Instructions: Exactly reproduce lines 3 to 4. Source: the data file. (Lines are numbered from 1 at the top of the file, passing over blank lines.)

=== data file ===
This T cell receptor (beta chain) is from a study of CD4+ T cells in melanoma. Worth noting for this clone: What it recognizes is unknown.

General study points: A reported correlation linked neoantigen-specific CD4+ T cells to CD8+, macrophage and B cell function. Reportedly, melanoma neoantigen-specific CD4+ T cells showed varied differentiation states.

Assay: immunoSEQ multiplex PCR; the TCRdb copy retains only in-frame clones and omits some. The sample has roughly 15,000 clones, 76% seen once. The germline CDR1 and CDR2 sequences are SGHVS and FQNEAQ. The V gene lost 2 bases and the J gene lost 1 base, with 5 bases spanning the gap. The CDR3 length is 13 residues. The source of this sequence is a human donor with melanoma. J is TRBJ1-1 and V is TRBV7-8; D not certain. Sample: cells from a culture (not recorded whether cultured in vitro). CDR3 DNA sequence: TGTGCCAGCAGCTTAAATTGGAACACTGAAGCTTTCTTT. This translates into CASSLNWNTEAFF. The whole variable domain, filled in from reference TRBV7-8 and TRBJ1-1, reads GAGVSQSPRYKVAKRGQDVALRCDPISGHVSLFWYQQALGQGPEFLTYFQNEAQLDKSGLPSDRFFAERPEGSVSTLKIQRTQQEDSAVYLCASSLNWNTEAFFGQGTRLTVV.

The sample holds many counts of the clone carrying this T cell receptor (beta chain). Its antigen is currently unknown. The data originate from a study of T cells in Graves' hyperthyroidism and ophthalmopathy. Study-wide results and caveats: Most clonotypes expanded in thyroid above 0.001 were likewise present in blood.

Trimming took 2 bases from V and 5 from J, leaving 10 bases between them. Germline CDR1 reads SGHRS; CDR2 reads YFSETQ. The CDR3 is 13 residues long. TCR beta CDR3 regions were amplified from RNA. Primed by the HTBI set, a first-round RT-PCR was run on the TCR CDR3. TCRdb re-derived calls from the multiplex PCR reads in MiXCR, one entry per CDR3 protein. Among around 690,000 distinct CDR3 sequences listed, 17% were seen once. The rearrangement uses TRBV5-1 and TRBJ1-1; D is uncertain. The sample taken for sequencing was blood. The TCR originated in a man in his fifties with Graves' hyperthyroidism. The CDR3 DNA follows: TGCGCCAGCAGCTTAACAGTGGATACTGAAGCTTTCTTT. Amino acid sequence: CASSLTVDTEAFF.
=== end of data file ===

Assay: immunoSEQ multiplex PCR; the TCRdb copy retains only in-frame clones and omits some. The sample has roughly 15,000 clones, 76% seen once. The germline CDR1 and CDR2 sequences are SGHVS and FQNEAQ. The V gene lost 2 bases and the J gene lost 1 base, with 5 bases spanning the gap. The CDR3 length is 13 residues. The source of this sequence is a human donor with melanoma. J is TRBJ1-1 and V is TRBV7-8; D not certain. Sample: cells from a culture (not recorded whether cultured in vitro). CDR3 DNA sequence: TGTGCCAGCAGCTTAAATTGGAACACTGAAGCTTTCTTT. This translates into CASSLNWNTEAFF. The whole variable domain, filled in from reference TRBV7-8 and TRBJ1-1, reads GAGVSQSPRYKVAKRGQDVALRCDPISGHVSLFWYQQALGQGPEFLTYFQNEAQLDKSGLPSDRFFAERPEGSVSTLKIQRTQQEDSAVYLCASSLNWNTEAFFGQGTRLTVV.

The sample holds many counts of the clone carrying this T cell receptor (beta chain). Its antigen is currently unknown. The data originate from a study of T cells in Graves' hyperthyroidism and ophthalmopathy. Study-wide results and caveats: Most clonotypes expanded in thyroid above 0.001 were likewise present in blood.